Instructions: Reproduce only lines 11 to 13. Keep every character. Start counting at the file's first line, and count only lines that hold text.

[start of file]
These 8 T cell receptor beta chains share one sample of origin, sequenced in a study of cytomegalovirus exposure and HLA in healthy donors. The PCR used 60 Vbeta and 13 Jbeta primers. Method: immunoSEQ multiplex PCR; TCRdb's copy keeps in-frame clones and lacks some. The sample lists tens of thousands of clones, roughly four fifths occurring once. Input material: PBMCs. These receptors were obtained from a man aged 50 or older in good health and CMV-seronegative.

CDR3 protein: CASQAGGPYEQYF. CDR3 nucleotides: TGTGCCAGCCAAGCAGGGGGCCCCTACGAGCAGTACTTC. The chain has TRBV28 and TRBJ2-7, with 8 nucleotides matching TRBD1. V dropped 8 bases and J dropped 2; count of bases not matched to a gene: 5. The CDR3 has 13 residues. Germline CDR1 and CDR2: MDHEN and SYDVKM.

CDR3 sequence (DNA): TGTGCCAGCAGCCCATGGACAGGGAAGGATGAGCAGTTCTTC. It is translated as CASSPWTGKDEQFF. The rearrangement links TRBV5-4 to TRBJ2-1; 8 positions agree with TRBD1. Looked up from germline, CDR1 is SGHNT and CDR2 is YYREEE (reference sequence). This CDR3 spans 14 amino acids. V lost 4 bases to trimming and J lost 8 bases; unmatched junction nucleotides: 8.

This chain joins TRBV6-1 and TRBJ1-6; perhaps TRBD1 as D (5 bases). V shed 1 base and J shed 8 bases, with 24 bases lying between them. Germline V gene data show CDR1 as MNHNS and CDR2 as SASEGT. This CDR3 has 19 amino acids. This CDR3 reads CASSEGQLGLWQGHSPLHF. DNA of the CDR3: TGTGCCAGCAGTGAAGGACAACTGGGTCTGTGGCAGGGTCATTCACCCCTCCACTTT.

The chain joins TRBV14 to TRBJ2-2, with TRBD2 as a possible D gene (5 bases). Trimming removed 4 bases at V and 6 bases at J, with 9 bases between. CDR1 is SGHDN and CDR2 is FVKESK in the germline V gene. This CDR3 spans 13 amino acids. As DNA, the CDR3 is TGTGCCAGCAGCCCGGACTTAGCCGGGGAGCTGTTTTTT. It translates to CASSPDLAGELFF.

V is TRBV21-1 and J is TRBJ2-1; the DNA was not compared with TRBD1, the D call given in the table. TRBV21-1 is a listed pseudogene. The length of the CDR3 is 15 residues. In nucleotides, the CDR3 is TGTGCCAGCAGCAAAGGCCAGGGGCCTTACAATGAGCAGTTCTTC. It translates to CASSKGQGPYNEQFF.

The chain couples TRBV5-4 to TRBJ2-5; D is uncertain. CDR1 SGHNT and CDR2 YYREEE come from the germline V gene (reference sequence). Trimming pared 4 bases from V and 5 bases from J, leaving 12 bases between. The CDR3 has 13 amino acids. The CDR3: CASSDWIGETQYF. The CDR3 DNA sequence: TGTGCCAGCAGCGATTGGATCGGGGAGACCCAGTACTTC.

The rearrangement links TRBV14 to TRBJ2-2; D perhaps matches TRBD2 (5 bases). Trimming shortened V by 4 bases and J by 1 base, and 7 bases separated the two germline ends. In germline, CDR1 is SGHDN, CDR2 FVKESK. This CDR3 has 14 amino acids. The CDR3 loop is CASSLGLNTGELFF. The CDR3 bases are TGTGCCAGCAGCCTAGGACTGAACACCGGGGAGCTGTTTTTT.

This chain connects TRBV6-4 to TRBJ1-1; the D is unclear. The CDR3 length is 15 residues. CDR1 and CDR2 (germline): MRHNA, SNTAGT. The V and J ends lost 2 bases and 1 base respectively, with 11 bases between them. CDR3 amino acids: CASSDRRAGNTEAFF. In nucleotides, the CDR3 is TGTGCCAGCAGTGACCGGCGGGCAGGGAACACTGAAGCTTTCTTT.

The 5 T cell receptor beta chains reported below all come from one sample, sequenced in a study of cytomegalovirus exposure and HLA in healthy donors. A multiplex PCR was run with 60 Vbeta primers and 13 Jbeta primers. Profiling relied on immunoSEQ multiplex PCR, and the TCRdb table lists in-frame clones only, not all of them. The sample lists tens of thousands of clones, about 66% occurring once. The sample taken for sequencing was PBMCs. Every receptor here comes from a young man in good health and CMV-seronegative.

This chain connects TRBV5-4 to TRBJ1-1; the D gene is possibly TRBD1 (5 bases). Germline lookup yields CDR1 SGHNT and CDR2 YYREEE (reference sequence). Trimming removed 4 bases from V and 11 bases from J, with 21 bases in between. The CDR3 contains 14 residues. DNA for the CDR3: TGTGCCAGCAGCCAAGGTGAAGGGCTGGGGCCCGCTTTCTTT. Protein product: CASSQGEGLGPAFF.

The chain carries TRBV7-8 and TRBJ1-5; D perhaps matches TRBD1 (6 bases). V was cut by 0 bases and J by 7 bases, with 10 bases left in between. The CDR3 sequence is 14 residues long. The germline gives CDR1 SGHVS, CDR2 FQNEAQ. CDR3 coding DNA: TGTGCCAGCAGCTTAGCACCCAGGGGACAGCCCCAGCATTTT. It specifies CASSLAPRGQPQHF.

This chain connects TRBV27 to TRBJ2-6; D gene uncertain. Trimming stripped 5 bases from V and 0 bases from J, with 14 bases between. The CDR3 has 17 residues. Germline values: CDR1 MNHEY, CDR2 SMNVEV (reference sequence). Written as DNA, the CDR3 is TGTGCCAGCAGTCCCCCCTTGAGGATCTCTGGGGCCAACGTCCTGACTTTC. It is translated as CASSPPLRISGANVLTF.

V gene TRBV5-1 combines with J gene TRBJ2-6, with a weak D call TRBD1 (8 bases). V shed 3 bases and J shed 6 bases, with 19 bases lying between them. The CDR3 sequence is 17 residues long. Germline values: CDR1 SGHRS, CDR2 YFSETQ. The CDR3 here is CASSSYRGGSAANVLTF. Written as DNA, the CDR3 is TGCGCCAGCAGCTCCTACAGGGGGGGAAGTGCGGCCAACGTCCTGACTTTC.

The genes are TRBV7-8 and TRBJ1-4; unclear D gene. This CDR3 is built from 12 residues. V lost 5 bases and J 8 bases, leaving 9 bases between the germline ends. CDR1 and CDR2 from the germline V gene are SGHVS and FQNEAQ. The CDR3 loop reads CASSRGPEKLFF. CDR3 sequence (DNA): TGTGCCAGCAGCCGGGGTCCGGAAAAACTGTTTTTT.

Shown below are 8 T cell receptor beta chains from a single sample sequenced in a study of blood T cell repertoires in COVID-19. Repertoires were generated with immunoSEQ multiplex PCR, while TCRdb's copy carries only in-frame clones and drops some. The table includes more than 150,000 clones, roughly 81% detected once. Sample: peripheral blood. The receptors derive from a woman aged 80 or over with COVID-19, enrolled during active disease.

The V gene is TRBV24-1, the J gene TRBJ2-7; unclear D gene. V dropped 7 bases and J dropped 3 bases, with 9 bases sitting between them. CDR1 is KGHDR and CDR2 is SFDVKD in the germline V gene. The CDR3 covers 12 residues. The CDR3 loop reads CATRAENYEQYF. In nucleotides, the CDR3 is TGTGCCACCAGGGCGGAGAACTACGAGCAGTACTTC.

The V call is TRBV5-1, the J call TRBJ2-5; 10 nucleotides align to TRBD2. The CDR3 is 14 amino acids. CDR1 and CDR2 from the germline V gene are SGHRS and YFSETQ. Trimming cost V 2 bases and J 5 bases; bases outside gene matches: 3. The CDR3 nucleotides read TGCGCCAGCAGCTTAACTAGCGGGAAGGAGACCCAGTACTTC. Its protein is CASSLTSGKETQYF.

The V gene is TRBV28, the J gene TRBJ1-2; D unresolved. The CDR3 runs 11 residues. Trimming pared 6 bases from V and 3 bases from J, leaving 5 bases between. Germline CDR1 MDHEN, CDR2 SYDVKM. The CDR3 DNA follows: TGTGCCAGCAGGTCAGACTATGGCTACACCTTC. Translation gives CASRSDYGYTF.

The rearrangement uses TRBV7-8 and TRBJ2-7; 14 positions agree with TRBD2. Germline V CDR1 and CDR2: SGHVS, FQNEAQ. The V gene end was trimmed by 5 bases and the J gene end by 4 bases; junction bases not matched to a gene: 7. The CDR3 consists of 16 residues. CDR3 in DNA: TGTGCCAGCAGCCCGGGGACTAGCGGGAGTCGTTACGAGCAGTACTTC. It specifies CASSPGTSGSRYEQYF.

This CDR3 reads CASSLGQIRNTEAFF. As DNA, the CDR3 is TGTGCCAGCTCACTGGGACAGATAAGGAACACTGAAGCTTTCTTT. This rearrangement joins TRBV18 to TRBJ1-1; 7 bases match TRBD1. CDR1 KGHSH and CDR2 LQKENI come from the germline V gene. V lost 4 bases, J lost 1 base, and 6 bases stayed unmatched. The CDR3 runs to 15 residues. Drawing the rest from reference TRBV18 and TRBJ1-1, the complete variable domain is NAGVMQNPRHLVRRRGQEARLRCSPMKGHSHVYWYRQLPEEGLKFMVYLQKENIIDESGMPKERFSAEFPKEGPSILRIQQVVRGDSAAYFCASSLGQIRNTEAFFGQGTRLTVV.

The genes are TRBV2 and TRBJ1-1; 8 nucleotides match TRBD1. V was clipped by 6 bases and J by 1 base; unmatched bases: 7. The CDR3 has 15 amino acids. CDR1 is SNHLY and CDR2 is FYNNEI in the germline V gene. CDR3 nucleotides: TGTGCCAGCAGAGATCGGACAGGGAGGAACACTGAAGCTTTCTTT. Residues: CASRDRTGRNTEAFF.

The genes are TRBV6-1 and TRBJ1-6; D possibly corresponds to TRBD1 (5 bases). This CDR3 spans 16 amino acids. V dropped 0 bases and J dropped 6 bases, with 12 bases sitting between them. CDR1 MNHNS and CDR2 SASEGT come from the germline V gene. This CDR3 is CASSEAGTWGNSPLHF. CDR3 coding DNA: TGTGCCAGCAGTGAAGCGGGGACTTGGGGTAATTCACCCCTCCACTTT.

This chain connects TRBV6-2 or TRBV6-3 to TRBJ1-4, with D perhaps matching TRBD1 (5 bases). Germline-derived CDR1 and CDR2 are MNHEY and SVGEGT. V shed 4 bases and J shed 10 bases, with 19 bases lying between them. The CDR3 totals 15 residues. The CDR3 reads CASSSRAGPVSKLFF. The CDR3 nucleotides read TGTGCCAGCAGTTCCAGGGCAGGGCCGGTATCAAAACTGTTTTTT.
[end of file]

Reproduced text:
This chain connects TRBV5-4 to TRBJ1-1; the D gene is possibly TRBD1 (5 bases). Germline lookup yields CDR1 SGHNT and CDR2 YYREEE (reference sequence). Trimming removed 4 bases from V and 11 bases from J, with 21 bases in between. The CDR3 contains 14 residues. DNA for the CDR3: TGTGCCAGCAGCCAAGGTGAAGGGCTGGGGCCCGCTTTCTTT. Protein product: CASSQGEGLGPAFF.

The chain carries TRBV7-8 and TRBJ1-5; D perhaps matches TRBD1 (6 bases). V was cut by 0 bases and J by 7 bases, with 10 bases left in between. The CDR3 sequence is 14 residues long. The germline gives CDR1 SGHVS, CDR2 FQNEAQ. CDR3 coding DNA: TGTGCCAGCAGCTTAGCACCCAGGGGACAGCCCCAGCATTTT. It specifies CASSLAPRGQPQHF.

This chain connects TRBV27 to TRBJ2-6; D gene uncertain. Trimming stripped 5 bases from V and 0 bases from J, with 14 bases between. The CDR3 has 17 residues. Germline values: CDR1 MNHEY, CDR2 SMNVEV (reference sequence). Written as DNA, the CDR3 is TGTGCCAGCAGTCCCCCCTTGAGGATCTCTGGGGCCAACGTCCTGACTTTC. It is translated as CASSPPLRISGANVLTF.